The Department of State to the British Embassy
The Department has received the aide-mémoire of June 16, 1945,1 from the British Embassy requesting the views of this Government on the Allied supervision of a plebiscite and elections in Greece in accordance with Article 9 of the Varkiza Agreement of February 12, 1945.[Page 657]
The Department is in agreement with the Foreign Office that chances for the success of elections in Greece would be enhanced by Allied supervision.
The signatories of the Crimea Communiqué expressed their willingness jointly to assist the liberated countries of Europe in establishing stable governments by democratic processes expressive of the will of the people. In the case of Greece we cannot consider the responsibility of the United States discharged until the Greek people are assured fair elections under circumstances in which the voters will not be subjected to undue pressure from embittered factions.
The Department does not believe that the presence of friendly observers at elections could justifiably be considered a violation of Greek sovereignty. In this connection, it will be recalled that Allied supervision of elections was explicitly authorized in an agreement signed by representatives of both the Greek Government and EAM, and that the political coalition of EAM has repeatedly since that time urged the Greek Government to give evidence of its intention to honor this mutually agreed stipulation.
The Department suggests that, with the concurrence of the British Government, the British and American Ambassadors in Athens, who are the only diplomatic representatives in Greece of the Governments present at Yalta, inform the Greek Government that in view of their obligations to the people of Greece and of their undertakings at Yalta, the British and American Governments feel that the Greek elections should take place under the supervision of the Allies, namely, Great Britain, the United States, the Soviet Union and, if agreeable to the Greek and French Governments, France. They may at the same time refer to Article 9 of the Varkiza Agreement providing for Allied supervision of Greek elections. In case the Greek Government agrees to Allied supervision, the Ambassadors will inform it that the Governments of the United States and Great Britain will take up the matter with the Soviet Government and, if desired, with the French, in the immediate future.
The Department is of the opinion that it would be desirable for the British and American Ambassadors to make the suggested approaches to the Greek Government within the next few days so that the matter may be discussed at the meeting of the Big Three, scheduled early in July.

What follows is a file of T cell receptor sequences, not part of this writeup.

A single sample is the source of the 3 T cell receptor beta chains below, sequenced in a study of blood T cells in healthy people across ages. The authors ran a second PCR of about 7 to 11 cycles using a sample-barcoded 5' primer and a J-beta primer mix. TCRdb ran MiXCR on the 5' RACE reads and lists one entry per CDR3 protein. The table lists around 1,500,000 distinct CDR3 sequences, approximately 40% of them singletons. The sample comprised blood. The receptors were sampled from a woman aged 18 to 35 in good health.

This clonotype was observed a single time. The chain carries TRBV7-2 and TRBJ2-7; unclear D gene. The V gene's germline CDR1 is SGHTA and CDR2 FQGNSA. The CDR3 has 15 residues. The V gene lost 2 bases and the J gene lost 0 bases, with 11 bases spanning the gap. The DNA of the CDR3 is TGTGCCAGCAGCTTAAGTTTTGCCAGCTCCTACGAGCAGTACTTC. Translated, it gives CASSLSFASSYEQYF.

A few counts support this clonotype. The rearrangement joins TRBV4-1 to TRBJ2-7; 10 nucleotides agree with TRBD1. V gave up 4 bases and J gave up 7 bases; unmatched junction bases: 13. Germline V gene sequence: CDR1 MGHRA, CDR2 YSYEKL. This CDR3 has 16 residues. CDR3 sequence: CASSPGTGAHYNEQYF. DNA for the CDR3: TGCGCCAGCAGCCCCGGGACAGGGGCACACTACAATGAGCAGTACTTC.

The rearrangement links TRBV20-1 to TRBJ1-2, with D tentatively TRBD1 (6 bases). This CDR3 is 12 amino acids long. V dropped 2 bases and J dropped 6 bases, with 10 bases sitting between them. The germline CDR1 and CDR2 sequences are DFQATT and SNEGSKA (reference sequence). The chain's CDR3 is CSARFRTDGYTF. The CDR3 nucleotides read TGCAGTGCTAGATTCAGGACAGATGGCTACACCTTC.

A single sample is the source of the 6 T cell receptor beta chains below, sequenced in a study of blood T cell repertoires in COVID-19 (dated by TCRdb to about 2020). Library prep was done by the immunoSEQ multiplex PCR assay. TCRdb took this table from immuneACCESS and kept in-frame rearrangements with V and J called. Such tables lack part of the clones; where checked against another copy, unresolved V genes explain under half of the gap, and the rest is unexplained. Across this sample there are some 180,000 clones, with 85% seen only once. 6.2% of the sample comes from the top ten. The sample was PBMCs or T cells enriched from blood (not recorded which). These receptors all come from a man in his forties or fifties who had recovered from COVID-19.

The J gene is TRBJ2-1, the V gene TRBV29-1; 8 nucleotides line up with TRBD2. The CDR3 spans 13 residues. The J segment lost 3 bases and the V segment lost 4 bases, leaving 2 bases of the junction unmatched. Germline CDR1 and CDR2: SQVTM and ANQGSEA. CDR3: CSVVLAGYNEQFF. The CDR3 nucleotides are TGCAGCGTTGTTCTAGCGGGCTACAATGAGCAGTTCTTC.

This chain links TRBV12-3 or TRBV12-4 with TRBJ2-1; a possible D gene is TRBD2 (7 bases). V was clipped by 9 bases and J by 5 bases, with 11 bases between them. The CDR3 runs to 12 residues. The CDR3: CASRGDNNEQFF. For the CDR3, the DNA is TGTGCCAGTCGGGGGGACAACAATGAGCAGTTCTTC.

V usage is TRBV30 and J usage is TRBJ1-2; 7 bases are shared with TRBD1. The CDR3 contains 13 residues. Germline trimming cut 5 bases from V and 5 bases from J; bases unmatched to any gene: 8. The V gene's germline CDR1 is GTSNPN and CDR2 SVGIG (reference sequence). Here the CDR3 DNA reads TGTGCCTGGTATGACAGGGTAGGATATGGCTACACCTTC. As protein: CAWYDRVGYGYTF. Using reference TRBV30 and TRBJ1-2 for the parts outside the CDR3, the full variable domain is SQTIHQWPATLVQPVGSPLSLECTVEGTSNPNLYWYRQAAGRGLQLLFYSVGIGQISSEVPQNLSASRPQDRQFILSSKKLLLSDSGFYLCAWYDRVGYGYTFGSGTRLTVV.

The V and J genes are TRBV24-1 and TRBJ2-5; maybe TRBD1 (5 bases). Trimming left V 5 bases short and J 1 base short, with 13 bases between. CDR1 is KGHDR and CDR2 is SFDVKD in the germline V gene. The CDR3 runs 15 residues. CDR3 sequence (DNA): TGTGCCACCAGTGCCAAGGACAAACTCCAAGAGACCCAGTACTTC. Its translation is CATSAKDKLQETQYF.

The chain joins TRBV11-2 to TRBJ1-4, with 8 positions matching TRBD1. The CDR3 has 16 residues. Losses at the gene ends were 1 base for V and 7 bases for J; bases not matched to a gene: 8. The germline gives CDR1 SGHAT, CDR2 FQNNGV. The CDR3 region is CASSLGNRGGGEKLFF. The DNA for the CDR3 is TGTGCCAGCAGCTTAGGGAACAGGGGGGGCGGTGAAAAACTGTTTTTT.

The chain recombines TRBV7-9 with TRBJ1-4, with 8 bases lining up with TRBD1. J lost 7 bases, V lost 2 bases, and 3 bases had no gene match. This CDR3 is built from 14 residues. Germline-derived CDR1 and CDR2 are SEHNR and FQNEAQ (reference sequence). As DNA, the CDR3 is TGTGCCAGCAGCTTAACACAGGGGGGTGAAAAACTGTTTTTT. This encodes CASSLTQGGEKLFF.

If agreeable to the British Government, it might also be suggested to the Greek Government that it give favorable consideration to the idea, which has been gaining popular approval in Greece and which has recently been subscribed to by the three EAM signers of the Varkiza Agreement, that elections for a constituent assembly precede the plebiscite. This order of events appears to offer a better solution [Page 658] to Greek problems in that it would at an early date give Greece a representative political government which would then be in a position to make plans for a plebiscite on the question of the monarchy. It may also be considered desirable that an approximate date be set for the plebiscite, preferably some six months after the convening of a duly elected constituent assembly. Thus the democratically elected government would be given a brief period in which to establish itself.
It is the opinion of this Government that, if Allied assistance is to be offered in the hope of accomplishing fair and free elections in Greece, Allied observers should assist both at the polls on election day and in the operation of the returning machinery. The number of observers mentioned in the British aide-mémoire seems somewhat low, and this Government is now exploring the possibility of making available several hundred personnel for the purpose.
In the absence of extensive information on the Greek National Guard and Gendarmerie the Department is inclined to agree that the use of some British troops to supervise the polling would be advisable. A final decision on this matter, however, might await discussion between the British and the American Ambassadors in Athens.
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